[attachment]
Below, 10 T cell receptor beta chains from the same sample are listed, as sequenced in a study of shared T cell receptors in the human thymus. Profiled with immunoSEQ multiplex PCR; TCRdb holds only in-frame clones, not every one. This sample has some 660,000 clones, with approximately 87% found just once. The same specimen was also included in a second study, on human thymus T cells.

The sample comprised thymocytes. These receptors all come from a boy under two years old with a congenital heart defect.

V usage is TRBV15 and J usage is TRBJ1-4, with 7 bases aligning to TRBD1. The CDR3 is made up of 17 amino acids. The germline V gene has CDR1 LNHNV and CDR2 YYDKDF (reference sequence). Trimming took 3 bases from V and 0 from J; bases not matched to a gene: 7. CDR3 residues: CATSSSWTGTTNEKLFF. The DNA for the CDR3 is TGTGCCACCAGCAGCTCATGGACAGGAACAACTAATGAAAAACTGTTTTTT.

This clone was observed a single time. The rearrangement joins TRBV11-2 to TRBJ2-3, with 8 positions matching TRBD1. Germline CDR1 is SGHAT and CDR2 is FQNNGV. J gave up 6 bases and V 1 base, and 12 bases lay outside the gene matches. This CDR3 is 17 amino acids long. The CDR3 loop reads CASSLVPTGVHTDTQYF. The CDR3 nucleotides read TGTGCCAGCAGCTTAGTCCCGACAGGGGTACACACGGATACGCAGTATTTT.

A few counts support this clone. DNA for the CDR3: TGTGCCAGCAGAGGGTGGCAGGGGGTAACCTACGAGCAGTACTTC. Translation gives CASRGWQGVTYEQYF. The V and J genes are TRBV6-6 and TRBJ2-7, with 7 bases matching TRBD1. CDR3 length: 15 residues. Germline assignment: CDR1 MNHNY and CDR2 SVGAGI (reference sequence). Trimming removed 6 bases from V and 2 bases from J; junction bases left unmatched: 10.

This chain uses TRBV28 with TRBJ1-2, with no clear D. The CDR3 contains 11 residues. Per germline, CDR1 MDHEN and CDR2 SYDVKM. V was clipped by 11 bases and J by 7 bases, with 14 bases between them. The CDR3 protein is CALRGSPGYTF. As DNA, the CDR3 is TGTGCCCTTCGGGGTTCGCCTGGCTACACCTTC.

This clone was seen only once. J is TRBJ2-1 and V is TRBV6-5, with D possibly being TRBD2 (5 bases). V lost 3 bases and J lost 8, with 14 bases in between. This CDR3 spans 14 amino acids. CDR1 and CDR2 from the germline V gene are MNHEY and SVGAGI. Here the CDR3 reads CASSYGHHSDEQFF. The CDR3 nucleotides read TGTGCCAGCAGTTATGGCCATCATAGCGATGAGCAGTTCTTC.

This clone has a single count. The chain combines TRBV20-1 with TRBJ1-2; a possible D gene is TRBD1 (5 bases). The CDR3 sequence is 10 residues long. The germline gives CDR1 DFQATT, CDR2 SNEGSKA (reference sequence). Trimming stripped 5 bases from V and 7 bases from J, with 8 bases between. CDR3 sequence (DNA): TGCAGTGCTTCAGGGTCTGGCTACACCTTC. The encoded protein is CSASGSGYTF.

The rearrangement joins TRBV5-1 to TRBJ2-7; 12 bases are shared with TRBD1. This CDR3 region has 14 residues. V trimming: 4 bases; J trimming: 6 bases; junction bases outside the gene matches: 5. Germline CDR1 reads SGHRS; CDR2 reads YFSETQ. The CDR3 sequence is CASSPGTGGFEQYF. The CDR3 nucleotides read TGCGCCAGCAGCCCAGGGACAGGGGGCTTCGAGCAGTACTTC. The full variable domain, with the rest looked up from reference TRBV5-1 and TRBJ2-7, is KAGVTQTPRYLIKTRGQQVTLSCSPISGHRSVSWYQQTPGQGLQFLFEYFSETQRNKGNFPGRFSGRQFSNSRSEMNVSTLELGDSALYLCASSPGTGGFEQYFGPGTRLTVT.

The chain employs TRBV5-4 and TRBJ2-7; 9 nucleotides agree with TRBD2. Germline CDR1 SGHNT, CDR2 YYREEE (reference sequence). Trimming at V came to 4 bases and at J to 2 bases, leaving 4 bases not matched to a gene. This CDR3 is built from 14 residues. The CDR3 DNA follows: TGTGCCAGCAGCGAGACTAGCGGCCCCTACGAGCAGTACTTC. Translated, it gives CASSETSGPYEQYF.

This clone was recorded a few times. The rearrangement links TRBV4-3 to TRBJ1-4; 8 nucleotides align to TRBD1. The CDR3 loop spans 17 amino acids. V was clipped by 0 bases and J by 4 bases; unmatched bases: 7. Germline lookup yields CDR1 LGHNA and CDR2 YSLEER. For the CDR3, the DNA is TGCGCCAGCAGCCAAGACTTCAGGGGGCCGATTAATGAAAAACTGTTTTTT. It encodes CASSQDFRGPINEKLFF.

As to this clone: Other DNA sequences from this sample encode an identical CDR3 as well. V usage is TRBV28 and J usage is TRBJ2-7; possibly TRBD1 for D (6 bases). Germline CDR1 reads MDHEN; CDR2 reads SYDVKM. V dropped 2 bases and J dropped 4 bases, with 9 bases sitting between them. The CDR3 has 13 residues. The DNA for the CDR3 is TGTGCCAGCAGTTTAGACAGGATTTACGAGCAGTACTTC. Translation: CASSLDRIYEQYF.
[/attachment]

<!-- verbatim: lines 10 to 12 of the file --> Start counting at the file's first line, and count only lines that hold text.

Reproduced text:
The chain employs TRBV5-4 and TRBJ2-7; 9 nucleotides agree with TRBD2. Germline CDR1 SGHNT, CDR2 YYREEE (reference sequence). Trimming at V came to 4 bases and at J to 2 bases, leaving 4 bases not matched to a gene. This CDR3 is built from 14 residues. The CDR3 DNA follows: TGTGCCAGCAGCGAGACTAGCGGCCCCTACGAGCAGTACTTC. Translated, it gives CASSETSGPYEQYF.

This clone was recorded a few times. The rearrangement links TRBV4-3 to TRBJ1-4; 8 nucleotides align to TRBD1. The CDR3 loop spans 17 amino acids. V was clipped by 0 bases and J by 4 bases; unmatched bases: 7. Germline lookup yields CDR1 LGHNA and CDR2 YSLEER. For the CDR3, the DNA is TGCGCCAGCAGCCAAGACTTCAGGGGGCCGATTAATGAAAAACTGTTTTTT. It encodes CASSQDFRGPINEKLFF.

As to this clone: Other DNA sequences from this sample encode an identical CDR3 as well. V usage is TRBV28 and J usage is TRBJ2-7; possibly TRBD1 for D (6 bases). Germline CDR1 reads MDHEN; CDR2 reads SYDVKM. V dropped 2 bases and J dropped 4 bases, with 9 bases sitting between them. The CDR3 has 13 residues. The DNA for the CDR3 is TGTGCCAGCAGTTTAGACAGGATTTACGAGCAGTACTTC. Translation: CASSLDRIYEQYF.